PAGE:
The distance of time will never erase Washington's example of unwavering faith; in His God, and in the power of prayer. His example is before us still. If we will listen - and REMEMBER.

Sunday, July 4, 2010


Of all the dispositions and habits which lead to political prosperity, religion and morality are indispensable supports. It is impossible to rightly govern the world without God and the Bible.
George Washington

Be not intimidated... nor suffer yourselves to be wheedled out of your liberties by any pretense of politeness, delicacy, or decency. These, as they are often used, are but three different names for hypocrisy, chicanery and
John Adams

These are the times that try men's souls. The summer soldier and the sunshine patriot will, in this crisis, shrink from the service of their country; but he that stands it now, deserves the love and thanks of man and woman. Tyranny, like hell, is not easily conquered; yet we have this consolation with us, that the harder the conflict, the more glorious the triumph. What we obtain too cheap, we esteem too lightly. Heaven knows how to put a proper price upon its goods; and it would be strange indeed, if so celestial an article as Freedom should not be highly rated.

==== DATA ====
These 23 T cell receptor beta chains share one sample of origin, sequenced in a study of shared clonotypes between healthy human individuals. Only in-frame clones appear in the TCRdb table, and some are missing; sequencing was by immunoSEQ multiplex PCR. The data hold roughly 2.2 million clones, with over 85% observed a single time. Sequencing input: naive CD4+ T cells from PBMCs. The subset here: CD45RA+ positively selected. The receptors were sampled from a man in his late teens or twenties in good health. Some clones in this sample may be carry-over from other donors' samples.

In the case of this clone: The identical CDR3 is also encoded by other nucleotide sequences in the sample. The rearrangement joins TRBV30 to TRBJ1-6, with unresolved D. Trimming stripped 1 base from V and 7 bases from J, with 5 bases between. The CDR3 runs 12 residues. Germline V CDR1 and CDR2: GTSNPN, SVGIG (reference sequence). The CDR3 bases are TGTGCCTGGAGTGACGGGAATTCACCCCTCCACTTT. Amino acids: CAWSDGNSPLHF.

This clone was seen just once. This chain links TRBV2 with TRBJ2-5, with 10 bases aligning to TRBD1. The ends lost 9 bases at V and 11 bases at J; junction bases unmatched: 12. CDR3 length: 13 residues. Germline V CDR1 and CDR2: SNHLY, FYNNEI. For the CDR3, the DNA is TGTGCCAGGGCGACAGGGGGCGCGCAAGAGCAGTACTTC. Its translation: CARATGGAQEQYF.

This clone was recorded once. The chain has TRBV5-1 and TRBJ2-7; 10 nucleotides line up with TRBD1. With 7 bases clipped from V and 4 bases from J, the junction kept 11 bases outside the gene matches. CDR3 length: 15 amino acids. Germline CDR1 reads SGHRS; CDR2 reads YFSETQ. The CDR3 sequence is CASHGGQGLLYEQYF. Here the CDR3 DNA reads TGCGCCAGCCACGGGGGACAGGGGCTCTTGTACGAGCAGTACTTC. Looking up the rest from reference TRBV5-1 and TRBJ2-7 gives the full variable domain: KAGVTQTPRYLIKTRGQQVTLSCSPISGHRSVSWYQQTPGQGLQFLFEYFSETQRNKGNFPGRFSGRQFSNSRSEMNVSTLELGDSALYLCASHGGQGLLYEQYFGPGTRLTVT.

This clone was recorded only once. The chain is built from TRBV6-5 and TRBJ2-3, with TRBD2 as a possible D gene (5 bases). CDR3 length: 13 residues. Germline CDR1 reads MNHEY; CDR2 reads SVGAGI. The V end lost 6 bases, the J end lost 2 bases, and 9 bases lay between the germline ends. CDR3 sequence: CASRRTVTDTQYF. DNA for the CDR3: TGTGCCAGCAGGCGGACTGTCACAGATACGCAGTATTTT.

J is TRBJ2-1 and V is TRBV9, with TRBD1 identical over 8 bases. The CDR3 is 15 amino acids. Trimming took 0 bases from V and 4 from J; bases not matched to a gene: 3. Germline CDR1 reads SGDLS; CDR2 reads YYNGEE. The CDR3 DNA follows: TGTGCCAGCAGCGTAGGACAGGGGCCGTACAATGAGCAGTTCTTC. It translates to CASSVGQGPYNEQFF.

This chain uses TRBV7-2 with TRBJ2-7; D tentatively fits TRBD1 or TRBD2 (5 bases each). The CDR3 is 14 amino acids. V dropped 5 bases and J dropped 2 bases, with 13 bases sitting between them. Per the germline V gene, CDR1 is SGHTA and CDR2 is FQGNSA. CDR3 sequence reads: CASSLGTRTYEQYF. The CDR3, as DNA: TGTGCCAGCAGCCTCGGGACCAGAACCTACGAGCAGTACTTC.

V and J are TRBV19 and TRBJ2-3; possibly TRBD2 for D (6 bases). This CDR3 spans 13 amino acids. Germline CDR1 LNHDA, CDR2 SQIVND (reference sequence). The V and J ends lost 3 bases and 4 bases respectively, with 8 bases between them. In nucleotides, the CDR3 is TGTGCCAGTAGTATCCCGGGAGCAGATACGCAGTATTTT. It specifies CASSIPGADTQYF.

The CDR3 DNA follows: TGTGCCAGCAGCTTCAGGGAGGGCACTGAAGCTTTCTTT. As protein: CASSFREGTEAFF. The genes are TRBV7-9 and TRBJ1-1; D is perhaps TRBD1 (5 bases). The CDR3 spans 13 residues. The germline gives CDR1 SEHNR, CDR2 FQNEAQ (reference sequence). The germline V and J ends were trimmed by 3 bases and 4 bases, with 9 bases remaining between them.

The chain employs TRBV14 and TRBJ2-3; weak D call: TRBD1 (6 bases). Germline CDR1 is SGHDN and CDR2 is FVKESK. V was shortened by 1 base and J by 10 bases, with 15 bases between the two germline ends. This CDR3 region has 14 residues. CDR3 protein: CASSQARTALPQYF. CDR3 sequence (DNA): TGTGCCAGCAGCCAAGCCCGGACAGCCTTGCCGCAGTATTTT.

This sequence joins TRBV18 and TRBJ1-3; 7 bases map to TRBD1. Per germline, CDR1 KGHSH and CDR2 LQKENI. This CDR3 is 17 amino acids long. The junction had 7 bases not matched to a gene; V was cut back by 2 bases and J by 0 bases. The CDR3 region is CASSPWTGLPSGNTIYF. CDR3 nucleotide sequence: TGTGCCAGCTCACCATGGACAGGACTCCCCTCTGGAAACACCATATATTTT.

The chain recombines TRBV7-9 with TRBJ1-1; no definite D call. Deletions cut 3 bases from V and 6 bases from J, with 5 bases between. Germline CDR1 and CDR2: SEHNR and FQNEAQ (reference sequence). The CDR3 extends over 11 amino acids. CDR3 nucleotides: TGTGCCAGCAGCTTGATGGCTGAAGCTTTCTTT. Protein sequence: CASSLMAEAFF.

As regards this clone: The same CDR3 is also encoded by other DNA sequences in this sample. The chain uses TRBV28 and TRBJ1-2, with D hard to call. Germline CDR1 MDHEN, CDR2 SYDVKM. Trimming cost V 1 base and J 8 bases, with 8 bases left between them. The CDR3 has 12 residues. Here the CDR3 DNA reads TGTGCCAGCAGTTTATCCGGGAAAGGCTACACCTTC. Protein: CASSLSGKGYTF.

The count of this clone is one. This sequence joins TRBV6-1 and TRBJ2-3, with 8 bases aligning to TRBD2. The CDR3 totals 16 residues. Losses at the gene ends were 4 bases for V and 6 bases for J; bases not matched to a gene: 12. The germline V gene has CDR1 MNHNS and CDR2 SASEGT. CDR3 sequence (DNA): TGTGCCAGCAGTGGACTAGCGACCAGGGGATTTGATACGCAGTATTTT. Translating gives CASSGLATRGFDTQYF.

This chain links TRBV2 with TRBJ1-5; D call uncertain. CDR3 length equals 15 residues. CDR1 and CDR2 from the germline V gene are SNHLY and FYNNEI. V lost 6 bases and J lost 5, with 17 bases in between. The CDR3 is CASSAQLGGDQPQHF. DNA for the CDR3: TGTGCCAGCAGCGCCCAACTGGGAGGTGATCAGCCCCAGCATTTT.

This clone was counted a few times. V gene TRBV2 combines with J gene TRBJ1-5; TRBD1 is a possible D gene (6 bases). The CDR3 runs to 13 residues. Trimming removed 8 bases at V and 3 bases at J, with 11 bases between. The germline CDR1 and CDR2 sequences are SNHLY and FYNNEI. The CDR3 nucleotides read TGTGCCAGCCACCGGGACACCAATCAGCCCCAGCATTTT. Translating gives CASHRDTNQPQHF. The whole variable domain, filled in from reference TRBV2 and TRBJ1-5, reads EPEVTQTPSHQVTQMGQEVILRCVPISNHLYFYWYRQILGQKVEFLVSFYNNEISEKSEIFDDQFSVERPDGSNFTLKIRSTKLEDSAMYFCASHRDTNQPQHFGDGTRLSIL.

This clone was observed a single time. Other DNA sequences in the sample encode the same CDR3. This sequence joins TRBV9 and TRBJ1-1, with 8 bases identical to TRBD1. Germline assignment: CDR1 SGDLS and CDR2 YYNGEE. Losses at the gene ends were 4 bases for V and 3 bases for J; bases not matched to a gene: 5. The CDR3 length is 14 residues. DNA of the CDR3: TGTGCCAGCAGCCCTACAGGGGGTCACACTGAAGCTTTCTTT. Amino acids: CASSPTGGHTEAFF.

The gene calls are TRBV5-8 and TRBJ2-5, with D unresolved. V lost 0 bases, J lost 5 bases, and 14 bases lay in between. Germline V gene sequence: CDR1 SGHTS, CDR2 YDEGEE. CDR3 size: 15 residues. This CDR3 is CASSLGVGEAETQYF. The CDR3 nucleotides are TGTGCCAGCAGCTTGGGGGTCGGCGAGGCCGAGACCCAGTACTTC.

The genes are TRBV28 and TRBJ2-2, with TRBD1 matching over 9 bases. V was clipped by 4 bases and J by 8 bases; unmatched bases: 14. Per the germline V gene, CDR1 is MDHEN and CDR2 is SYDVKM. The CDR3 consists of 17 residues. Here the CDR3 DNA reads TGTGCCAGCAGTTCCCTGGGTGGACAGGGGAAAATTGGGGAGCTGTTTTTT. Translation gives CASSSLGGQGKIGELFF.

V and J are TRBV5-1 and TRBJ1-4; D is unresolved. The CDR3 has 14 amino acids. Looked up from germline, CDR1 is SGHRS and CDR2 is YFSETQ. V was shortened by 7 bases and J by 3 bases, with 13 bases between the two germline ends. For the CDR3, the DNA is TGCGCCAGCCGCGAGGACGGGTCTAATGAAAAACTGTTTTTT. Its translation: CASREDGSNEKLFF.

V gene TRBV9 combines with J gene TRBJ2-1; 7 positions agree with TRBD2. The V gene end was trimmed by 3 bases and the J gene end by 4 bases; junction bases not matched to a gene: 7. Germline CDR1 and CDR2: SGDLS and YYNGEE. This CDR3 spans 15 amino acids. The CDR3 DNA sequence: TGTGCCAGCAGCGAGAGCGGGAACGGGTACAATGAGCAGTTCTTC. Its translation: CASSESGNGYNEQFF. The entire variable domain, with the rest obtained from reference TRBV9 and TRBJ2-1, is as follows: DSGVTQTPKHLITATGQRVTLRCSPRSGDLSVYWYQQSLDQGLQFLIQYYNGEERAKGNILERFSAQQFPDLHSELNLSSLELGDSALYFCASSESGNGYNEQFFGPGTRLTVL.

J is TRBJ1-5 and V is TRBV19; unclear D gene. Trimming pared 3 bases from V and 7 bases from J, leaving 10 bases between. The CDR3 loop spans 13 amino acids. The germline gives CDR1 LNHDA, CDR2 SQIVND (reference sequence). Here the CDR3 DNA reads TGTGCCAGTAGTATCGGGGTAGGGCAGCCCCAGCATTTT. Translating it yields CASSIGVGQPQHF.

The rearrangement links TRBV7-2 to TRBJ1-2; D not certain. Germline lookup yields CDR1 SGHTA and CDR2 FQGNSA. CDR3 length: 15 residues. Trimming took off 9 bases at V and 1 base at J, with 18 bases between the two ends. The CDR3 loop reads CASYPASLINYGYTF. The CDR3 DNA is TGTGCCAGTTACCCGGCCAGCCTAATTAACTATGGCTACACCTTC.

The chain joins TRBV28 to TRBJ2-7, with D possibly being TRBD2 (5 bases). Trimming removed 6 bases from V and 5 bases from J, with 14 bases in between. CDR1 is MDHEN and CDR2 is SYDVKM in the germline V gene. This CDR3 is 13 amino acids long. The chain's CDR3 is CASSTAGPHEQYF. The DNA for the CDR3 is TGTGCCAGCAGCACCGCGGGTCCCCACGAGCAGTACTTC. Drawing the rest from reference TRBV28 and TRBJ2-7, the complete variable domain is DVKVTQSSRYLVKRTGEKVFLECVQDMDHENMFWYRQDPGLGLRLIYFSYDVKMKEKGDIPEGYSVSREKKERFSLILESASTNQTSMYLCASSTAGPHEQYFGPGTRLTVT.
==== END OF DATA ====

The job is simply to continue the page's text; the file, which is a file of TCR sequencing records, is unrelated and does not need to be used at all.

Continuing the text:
Thomas Paine

Freedom is not a gift bestowed upon us by other men, but a right that belongs to us by the laws of God and nature.
Benjamin Franklin

A company commander’s first object should be to gain the love of his men, by treating them with every possible kindness and humanity, enquiring into their complaints, and when well–founded, seeing them redressed. He should know every man of his company by name and character.
Baron von Steuben


My husband has served in the military for fourteen years. He is fiercely patriotic and has a deep love of American history. The men listed above, for all their successes and failures, are his heroes.

He is mine.